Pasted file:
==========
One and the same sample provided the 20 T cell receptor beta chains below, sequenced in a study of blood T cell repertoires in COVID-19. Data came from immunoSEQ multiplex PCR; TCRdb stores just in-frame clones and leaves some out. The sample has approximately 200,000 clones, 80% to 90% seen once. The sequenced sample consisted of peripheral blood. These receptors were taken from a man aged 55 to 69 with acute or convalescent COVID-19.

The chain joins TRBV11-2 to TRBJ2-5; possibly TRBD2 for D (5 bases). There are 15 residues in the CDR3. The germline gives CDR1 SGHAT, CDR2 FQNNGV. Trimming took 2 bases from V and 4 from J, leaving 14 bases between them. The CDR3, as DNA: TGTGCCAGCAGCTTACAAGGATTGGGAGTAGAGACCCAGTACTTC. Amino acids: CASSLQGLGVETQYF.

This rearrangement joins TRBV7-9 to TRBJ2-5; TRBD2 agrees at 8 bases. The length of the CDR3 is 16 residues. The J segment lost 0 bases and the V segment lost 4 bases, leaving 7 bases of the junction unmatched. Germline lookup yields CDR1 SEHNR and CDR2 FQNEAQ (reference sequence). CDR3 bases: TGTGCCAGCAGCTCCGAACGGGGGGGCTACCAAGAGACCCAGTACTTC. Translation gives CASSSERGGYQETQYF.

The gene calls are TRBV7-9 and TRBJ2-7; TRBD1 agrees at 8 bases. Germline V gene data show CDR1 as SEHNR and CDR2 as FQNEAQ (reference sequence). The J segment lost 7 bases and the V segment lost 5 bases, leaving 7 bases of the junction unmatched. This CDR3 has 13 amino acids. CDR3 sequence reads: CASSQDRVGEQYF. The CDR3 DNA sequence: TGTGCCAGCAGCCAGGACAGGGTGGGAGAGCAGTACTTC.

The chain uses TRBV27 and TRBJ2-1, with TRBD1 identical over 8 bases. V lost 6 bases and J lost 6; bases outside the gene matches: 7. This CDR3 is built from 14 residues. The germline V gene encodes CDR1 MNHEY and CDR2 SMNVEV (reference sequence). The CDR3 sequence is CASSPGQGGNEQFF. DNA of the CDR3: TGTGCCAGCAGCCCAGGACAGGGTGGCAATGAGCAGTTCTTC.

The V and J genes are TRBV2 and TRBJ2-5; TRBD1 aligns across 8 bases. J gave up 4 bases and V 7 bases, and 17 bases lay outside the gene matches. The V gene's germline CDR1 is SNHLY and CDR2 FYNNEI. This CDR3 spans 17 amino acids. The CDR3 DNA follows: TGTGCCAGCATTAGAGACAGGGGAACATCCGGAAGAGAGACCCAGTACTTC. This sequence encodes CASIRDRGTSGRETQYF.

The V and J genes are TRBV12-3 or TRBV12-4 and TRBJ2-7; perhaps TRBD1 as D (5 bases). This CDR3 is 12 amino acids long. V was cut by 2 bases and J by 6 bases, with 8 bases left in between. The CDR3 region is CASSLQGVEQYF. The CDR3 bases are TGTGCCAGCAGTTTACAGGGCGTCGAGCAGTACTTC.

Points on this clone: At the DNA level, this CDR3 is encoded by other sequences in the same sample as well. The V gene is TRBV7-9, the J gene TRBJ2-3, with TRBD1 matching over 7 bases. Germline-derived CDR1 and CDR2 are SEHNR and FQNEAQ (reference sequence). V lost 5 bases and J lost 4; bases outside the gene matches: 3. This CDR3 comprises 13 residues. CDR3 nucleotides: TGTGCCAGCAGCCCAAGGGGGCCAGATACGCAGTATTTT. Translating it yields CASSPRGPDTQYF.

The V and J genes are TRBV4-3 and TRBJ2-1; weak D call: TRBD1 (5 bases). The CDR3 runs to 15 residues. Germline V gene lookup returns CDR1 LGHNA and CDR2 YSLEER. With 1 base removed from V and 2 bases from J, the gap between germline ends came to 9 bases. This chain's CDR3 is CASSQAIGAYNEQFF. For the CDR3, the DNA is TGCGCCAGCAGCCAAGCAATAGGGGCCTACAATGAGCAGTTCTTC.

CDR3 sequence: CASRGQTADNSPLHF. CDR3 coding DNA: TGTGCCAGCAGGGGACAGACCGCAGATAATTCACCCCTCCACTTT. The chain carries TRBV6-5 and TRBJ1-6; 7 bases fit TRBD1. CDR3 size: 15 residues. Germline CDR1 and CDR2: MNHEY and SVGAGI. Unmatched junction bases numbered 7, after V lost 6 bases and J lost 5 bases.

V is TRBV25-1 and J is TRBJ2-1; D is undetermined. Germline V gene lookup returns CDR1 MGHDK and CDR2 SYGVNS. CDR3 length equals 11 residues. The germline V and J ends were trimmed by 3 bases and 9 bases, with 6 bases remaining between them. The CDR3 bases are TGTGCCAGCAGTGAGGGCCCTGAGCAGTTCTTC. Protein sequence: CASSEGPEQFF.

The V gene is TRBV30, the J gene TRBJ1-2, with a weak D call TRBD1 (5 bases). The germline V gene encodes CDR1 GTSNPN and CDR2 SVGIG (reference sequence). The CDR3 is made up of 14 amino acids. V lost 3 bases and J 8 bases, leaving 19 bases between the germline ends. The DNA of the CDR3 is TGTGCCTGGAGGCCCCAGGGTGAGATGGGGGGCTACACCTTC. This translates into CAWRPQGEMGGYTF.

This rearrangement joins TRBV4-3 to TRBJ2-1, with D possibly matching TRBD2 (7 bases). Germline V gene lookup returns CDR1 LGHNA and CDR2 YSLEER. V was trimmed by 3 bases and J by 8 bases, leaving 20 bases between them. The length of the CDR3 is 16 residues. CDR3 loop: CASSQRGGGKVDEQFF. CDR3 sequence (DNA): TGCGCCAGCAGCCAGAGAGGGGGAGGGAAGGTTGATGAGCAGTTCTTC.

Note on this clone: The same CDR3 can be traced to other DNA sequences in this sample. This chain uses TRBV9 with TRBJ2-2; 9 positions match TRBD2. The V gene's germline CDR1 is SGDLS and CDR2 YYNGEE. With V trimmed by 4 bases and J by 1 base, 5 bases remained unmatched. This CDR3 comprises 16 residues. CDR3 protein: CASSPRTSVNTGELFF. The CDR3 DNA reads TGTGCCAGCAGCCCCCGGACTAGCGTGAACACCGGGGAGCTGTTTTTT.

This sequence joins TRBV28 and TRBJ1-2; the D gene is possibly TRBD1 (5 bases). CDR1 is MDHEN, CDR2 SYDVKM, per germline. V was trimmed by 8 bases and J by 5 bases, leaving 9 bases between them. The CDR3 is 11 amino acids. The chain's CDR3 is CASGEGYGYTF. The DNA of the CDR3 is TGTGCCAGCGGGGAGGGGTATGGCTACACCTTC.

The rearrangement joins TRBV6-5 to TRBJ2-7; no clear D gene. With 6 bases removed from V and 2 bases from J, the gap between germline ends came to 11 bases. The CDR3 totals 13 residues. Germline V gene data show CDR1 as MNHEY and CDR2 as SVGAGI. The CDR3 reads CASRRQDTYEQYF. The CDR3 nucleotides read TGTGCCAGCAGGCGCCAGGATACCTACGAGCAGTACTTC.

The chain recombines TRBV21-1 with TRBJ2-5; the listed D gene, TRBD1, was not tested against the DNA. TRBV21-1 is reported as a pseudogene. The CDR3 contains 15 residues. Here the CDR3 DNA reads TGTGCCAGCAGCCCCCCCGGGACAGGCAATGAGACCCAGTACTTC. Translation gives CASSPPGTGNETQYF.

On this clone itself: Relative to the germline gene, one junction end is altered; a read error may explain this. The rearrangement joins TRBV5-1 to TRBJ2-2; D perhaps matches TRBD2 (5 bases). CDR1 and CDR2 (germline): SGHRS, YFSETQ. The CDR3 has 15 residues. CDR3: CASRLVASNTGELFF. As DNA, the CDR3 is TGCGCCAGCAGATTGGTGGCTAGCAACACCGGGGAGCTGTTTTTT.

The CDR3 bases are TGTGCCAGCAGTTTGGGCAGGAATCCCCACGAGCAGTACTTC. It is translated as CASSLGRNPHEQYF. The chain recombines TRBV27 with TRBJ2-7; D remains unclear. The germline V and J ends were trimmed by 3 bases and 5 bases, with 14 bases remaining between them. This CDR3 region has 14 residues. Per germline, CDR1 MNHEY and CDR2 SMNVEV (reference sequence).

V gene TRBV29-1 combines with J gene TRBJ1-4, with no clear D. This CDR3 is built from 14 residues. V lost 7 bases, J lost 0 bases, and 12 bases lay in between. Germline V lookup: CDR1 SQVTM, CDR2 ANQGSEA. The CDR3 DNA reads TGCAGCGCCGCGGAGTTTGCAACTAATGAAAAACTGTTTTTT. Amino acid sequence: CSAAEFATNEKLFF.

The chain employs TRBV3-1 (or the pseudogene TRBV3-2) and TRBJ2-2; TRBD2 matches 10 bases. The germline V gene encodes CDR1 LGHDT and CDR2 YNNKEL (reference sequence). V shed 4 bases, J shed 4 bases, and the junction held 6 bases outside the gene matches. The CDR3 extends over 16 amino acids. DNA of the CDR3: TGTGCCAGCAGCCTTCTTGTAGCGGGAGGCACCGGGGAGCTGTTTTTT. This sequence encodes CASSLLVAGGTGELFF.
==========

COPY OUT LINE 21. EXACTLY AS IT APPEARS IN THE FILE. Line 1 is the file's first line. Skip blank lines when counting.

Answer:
The chain employs TRBV3-1 (or the pseudogene TRBV3-2) and TRBJ2-2; TRBD2 matches 10 bases. The germline V gene encodes CDR1 LGHDT and CDR2 YNNKEL (reference sequence). V shed 4 bases, J shed 4 bases, and the junction held 6 bases outside the gene matches. The CDR3 extends over 16 amino acids. DNA of the CDR3: TGTGCCAGCAGCCTTCTTGTAGCGGGAGGCACCGGGGAGCTGTTTTTT. This sequence encodes CASSLLVAGGTGELFF.